John Ransom
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We’re fortunate in this country. Anyone can be born in a log cabin, or a condo in Hawaii, and grow up to become an idiot.

Now before I get hot and bothered emails from people saying things like “I take offense to your language. My son’s an idiot. How do you think this makes me feel?” or this one from “MO”: “I married an idiot. And we struggle every day because his disability,” please understand that I don’t discriminate against idiots.

No, not at all; I have voted for plenty of them.       

Because we are also a tad unfortunate in this country: A disproportionate number of idiots run for public office, and a great many of them are subsequently elected.

You see here in America there are great opportunities for people, who, by their own merit, rise against the tide of normal, everyday idiocy and become something extraordinary.

Like Steve Jobs.

Jobs was not an idiot. But that’s only because he worked at it. You have to do that in America. 

Non-idiots have to work at it.

But blessings abound here because when things are running right, many more of us can live as non-idiots than as the obverse.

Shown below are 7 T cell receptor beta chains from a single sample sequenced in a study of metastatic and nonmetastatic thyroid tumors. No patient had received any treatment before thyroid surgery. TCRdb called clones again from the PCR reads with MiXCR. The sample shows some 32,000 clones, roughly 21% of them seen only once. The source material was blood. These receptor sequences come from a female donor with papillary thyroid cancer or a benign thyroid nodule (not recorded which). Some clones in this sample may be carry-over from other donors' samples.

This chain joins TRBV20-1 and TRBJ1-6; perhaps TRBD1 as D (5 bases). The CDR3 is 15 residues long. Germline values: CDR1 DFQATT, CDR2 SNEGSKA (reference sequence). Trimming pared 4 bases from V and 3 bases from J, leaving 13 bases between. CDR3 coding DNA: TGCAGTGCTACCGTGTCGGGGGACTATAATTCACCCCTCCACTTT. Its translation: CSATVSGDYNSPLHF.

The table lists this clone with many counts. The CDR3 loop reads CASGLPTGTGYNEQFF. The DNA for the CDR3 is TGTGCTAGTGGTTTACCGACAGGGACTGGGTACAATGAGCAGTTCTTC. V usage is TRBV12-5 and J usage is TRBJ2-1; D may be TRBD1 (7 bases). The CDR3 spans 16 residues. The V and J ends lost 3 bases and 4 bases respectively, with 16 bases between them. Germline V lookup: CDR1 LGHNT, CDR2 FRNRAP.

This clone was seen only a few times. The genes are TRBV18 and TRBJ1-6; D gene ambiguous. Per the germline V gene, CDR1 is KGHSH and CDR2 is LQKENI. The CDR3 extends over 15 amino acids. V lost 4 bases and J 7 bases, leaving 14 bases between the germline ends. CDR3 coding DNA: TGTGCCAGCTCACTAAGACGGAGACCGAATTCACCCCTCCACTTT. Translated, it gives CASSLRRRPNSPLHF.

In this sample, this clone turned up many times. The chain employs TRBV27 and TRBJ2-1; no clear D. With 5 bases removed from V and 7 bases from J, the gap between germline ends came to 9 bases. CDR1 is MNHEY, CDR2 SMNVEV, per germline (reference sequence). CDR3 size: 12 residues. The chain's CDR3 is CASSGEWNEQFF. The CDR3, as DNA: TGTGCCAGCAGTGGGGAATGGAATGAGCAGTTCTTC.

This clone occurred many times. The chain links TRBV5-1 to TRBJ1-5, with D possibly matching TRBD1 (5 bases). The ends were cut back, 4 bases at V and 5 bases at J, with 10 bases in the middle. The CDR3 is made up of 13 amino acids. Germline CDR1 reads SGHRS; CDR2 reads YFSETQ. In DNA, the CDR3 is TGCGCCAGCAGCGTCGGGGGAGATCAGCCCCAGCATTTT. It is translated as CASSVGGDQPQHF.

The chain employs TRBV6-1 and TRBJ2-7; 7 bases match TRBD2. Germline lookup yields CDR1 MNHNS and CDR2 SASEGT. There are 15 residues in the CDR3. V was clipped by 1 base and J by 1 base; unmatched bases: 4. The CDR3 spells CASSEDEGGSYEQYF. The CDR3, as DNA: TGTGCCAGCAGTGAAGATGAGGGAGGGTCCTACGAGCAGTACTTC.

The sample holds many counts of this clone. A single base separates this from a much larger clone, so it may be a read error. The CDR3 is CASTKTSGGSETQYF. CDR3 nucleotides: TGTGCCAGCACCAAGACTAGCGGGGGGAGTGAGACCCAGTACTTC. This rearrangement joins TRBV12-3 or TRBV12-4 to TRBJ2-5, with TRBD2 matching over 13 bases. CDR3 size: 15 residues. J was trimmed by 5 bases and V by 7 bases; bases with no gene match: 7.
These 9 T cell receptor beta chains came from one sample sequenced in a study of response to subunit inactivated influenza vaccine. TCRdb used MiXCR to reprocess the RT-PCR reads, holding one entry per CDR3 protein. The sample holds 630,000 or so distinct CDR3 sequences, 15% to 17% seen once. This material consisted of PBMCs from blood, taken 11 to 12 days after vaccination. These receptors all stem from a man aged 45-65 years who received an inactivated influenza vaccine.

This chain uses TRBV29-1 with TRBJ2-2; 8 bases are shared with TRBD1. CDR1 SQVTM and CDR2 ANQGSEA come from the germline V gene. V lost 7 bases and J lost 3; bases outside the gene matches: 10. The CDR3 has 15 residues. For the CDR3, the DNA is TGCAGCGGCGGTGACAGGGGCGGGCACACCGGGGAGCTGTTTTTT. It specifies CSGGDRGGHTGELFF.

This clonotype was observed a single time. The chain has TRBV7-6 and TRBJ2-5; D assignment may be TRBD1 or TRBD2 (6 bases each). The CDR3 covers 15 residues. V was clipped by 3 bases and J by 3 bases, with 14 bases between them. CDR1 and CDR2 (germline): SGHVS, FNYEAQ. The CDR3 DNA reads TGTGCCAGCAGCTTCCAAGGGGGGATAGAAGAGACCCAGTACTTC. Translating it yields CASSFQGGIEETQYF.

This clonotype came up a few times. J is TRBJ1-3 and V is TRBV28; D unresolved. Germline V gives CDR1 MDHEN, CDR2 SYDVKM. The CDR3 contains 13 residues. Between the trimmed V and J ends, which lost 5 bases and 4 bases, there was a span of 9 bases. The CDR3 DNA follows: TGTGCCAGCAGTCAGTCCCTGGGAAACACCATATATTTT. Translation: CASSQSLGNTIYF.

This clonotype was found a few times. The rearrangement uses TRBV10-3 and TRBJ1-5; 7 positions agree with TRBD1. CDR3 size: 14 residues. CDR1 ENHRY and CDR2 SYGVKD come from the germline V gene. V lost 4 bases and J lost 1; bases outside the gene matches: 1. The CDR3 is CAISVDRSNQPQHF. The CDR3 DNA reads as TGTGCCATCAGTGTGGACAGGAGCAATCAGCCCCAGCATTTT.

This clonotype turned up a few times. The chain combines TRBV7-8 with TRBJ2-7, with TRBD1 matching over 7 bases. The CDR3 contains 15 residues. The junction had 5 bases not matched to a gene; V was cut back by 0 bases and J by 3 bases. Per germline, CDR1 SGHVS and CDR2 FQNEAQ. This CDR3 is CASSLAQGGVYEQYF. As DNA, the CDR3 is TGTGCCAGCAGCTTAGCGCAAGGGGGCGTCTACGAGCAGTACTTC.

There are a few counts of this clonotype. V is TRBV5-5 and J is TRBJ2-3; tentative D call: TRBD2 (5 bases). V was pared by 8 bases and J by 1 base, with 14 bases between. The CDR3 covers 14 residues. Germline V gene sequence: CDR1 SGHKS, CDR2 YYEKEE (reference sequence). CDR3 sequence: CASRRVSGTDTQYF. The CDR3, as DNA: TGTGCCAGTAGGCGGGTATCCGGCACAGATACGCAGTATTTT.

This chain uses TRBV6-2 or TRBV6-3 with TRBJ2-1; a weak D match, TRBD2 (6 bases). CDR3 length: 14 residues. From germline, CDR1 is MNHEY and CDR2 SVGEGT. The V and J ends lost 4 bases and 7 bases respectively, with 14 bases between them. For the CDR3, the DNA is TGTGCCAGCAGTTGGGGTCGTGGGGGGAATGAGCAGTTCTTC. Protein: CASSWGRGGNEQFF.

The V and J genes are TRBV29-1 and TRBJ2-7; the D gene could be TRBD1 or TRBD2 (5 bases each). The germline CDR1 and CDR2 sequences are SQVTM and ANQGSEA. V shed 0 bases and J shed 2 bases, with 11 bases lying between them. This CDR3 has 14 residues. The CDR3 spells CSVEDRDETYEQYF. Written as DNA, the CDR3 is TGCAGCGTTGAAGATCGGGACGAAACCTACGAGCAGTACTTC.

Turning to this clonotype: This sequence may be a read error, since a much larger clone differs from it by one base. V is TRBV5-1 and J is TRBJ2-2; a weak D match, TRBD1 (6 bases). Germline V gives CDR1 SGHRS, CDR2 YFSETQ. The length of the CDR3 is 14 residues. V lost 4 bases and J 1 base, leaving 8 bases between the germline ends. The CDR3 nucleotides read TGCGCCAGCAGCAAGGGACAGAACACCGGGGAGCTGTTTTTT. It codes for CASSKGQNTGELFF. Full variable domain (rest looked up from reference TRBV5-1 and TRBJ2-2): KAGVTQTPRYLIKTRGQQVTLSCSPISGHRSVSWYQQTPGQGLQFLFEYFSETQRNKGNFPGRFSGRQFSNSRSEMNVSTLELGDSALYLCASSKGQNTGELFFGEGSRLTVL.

That’s my theory of self-government, which I expand below. 

There are lot of dense words that make up our country’s cornerstones, the Declaration of Independence and the Constitution of the United States of America.

Both documents say lots of things and hold a lot of weight.

But in general what these documents say, if you read between the lines, is that by preserving the right of the idiots to be idiots, we guard the right of non-idiots to work at remaining so.

They don’t guarantee the right to NOT be an idiot, but only just the chance that by hard work, and a firm and humble reliance on the Almighty, that we’re not stuck as idiots our whole life.

The result then in our country is that those who can, they do; those who can’t either write or run for office.

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John Ransom

John Ransom is the Finance Editor for Townhall Finance.